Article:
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Transactions in the Foreign Exchange Market and Exchange Balance | BCRA | 1
Transactions in the Foreign Exchange Market and Exchange Balance
Foreign Exchange Transactions and Exchange Balance in January 2018
In January 2018, the National Treasury sold US$ 3 billion, which were bought directly by the Central Bank of Argentina. In turn, institutions, together with entities from the public sector, sold US$ 500
million and US$ 430 million, respectively, which were purchased by private sector clients through the Foreign Exchange (Forex) Market.
The volume traded reached a total of US$ 51.99 billion (equivalent to a daily average of US$ 2.36
billion), maximum level on record in the history of the foreign exchange market, up 4% against the
amount recorded in the previous month. This increase resulted from the record-high levels in the transactions made between authorized institutions, and between the latter and their clients.
Current account transactions in the exchange balance evidenced a deficit of US$ 1.95 billion, resulting
mainly from net outflows for the “Services” and “Primary Income” accounts for US$ 1.44 billion and
US$ 807 million, respectively. In turn, these movements were partially offset by net inflows from the “Goods” account for US$ 281 million; this surplus was due to collections on exports for US$ 5.03
billion and payment for imports for US$ 4.74 billion.
The capital and financial account pertaining to the “Non-Financial Private Sector” (SPNF) recorded
net outflows for US$ 846 million, thus exhibiting a drop of US$ 1.34 billion against the figures
recorded in the same month of 2017. The main reason behind this drop was a reversal in the result of
purchase and sale transactions made by institutions with securities in the secondary market for US$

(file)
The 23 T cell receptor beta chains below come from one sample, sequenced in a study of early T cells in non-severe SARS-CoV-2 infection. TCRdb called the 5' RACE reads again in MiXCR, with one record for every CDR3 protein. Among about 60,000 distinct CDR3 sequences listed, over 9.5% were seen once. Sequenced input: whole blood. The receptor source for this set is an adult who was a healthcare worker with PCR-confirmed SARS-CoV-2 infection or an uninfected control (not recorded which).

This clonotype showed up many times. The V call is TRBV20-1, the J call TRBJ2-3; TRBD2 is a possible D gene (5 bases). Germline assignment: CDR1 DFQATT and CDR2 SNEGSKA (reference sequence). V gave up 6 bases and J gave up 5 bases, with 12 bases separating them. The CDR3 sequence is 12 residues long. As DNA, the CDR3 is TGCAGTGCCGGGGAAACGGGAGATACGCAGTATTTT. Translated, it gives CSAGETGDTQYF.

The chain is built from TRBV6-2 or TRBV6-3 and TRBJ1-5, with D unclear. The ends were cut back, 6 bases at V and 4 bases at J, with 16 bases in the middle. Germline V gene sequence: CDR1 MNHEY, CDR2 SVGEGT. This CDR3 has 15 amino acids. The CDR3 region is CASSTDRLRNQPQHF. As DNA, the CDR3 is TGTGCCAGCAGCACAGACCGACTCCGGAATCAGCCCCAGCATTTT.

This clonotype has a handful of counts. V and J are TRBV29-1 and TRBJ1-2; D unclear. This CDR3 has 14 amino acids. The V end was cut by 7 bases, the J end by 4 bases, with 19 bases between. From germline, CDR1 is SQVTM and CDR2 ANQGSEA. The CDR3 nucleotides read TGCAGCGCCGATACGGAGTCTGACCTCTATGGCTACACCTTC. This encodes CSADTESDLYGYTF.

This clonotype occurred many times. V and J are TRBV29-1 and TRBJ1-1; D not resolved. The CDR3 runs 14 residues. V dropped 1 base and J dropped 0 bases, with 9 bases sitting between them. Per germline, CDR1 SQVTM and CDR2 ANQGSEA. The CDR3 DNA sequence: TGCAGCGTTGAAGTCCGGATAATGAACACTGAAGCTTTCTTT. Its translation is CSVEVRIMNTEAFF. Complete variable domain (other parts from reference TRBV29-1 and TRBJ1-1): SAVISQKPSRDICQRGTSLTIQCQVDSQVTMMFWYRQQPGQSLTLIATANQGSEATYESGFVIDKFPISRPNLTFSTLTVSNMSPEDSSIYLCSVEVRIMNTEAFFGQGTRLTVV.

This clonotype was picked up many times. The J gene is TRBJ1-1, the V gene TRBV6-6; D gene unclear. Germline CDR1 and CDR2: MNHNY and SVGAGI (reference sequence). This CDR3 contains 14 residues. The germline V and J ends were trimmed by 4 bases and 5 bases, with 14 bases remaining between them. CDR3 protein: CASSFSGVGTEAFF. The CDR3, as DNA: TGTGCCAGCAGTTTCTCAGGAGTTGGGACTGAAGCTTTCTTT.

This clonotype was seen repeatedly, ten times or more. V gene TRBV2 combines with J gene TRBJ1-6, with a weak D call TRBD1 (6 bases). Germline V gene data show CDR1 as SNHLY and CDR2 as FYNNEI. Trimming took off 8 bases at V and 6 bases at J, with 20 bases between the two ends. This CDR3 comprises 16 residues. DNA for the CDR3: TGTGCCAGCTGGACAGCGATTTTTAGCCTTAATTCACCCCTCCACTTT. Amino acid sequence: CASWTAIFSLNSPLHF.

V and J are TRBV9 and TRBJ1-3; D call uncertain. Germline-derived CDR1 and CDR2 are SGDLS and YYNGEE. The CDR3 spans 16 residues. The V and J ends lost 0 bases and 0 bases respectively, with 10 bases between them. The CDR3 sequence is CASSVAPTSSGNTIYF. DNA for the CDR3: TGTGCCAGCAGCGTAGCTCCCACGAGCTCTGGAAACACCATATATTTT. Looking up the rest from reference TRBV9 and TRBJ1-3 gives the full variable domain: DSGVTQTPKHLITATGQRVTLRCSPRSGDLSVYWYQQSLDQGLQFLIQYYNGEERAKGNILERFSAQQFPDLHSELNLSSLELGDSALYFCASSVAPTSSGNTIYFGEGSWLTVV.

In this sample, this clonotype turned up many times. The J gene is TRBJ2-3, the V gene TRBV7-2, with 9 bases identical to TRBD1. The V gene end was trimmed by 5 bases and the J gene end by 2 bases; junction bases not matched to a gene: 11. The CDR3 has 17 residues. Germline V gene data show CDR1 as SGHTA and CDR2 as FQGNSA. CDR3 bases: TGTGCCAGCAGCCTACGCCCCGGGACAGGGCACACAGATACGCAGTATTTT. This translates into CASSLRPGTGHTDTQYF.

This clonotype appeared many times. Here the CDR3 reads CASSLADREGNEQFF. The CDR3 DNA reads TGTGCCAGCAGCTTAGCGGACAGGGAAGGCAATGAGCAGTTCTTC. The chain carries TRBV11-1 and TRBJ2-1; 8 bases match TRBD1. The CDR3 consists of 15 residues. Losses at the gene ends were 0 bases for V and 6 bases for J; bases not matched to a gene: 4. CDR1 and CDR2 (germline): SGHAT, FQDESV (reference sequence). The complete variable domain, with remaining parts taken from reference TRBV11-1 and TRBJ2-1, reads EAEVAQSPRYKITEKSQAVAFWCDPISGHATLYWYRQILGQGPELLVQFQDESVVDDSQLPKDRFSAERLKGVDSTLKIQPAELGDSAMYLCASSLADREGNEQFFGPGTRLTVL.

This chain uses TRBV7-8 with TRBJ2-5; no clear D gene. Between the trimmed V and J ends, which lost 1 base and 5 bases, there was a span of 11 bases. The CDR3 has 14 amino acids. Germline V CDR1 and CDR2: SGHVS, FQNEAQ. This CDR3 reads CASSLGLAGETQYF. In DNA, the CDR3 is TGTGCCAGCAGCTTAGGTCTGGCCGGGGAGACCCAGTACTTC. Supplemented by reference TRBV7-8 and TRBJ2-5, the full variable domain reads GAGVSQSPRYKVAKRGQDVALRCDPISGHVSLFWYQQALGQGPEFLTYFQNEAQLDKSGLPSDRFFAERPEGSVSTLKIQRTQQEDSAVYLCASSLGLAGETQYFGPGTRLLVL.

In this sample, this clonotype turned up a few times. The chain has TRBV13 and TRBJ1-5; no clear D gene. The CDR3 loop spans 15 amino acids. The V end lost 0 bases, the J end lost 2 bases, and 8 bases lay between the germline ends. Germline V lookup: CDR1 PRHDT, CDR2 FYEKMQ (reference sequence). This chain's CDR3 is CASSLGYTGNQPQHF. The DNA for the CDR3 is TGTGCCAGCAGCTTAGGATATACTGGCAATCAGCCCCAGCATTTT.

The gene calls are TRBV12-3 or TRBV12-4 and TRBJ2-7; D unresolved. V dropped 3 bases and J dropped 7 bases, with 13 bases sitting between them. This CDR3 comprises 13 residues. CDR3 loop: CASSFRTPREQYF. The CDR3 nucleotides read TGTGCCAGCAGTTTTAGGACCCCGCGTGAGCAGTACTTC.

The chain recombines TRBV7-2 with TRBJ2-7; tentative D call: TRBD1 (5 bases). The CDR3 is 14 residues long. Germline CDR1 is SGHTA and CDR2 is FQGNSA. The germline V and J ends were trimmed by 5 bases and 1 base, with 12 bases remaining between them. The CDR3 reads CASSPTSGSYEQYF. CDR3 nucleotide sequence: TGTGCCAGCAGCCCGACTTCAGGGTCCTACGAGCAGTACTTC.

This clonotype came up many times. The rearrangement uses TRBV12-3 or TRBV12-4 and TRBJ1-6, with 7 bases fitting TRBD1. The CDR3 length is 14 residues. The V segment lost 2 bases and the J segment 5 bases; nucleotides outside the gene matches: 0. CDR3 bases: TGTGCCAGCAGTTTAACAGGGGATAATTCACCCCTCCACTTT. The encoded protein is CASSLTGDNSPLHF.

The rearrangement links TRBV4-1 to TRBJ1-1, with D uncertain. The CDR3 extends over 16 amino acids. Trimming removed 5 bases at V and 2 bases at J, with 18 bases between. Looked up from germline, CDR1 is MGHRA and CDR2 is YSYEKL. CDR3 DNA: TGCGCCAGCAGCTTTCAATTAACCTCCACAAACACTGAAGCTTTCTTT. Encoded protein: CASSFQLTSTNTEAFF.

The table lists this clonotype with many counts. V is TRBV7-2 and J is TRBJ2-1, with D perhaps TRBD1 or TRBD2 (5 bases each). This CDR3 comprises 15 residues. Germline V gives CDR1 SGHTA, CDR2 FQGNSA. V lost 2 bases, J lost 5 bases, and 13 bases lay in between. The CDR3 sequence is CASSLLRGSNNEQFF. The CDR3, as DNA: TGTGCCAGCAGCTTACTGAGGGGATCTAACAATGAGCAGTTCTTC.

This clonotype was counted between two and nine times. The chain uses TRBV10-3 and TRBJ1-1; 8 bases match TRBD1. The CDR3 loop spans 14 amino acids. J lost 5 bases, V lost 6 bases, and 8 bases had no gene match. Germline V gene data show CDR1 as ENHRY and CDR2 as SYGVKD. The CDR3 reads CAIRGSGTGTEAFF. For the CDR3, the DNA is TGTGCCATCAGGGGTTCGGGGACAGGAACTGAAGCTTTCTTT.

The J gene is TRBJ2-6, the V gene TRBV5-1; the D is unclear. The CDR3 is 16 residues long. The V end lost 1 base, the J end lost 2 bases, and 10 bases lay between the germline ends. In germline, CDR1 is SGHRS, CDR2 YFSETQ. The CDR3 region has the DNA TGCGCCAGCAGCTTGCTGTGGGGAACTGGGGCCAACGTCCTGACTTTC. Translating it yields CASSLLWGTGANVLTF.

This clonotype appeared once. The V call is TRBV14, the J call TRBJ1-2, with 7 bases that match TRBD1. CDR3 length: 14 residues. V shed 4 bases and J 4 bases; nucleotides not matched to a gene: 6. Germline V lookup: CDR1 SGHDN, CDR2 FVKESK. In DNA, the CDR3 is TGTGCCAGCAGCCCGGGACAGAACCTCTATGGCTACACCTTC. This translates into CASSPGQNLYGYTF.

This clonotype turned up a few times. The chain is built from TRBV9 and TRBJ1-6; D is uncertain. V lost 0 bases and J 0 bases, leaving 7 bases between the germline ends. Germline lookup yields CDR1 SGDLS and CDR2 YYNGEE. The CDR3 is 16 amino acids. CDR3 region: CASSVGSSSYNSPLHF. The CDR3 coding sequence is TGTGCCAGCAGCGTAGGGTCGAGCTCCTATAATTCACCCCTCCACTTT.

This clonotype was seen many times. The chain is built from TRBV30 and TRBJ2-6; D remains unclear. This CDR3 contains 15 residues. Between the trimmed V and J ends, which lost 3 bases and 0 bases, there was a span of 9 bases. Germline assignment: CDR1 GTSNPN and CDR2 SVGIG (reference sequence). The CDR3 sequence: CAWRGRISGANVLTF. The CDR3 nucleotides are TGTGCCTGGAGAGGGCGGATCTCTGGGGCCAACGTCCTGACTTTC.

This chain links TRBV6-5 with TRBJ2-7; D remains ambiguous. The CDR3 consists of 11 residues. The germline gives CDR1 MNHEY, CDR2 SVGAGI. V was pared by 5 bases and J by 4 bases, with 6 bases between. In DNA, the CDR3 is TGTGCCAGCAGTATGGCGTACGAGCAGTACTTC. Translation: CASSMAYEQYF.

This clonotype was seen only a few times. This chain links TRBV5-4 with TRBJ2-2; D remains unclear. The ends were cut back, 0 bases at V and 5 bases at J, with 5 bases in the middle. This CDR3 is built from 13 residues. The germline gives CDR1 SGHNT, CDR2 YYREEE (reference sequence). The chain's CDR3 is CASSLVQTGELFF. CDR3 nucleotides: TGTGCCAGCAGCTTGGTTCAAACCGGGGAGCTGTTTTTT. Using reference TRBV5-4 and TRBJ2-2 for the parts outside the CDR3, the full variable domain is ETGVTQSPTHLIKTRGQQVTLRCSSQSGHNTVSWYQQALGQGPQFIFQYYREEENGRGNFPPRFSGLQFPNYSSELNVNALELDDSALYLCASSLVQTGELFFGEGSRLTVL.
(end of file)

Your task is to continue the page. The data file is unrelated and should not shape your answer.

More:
The capital and financial account transactions of the “Financial Sector” resulted in a surplus of US$ 707 million, mainly explained by a fall in liquid external assets of entities making up the Exchange
Position (PGC) for US$ 640 million and net inflows from financial loans and debt securities for US$
188 million, partially offset by the use of funds for the primary market underwriting of securities for US$ 120 million.
The foreign exchange capital and financial account of the public sector and the BCRA evidenced a surplus of US$ 9.09 billion, mainly due to inflows in foreign currency of the National Treasury because
of the net issue of International Bonds for US$ 9 billion (at five, ten and thirty years).
As a result of these transactions, international reserves held by the BCRA went up US$ 6.97 billion over the month, reaching a historical peak of US$ 63.91 billion on January 11, 2018, and closing the month
with a stock of t US$ 62.02 billion.
Transactions in the Foreign Exchange Market and Exchange Balance | BCRA | 2
I. Transactions in the Foreign Exchange Market1
In January 2018, the BCRA made direct purchases from the National Treasury for a total of US$ 3 billion. In
turn, institutions, together with the remaining entities of the public sector, sold US$ 500 million and US$ 430
million, respectively, which were purchased by clients from the private sector through the foreign exchange
market (see Chart I.1).
Pursuant to Communication “A” 6244, as from July 1st, 2017, new provisions entered into force to regulate
the foreign exchange market, and among the changes made, such provisions established that the information
of reasons (headings) for the transaction was no longer a sworn statement but it was only required for
statistical purposes. This circumstance limits the historical comparison of series by heading.
Another situation that must be explained is that when funds are cleared into the country from abroad, there is
an option to receive an equivalent amount in pesos (an “exchange transaction”) or a direct deposit may be
requested in a foreign currency local account (“swap transaction”). Even though, in both cases, the inflow is
recorded for the heading corresponding to the transfer (+ sign), the difference lies in the fact that in the case of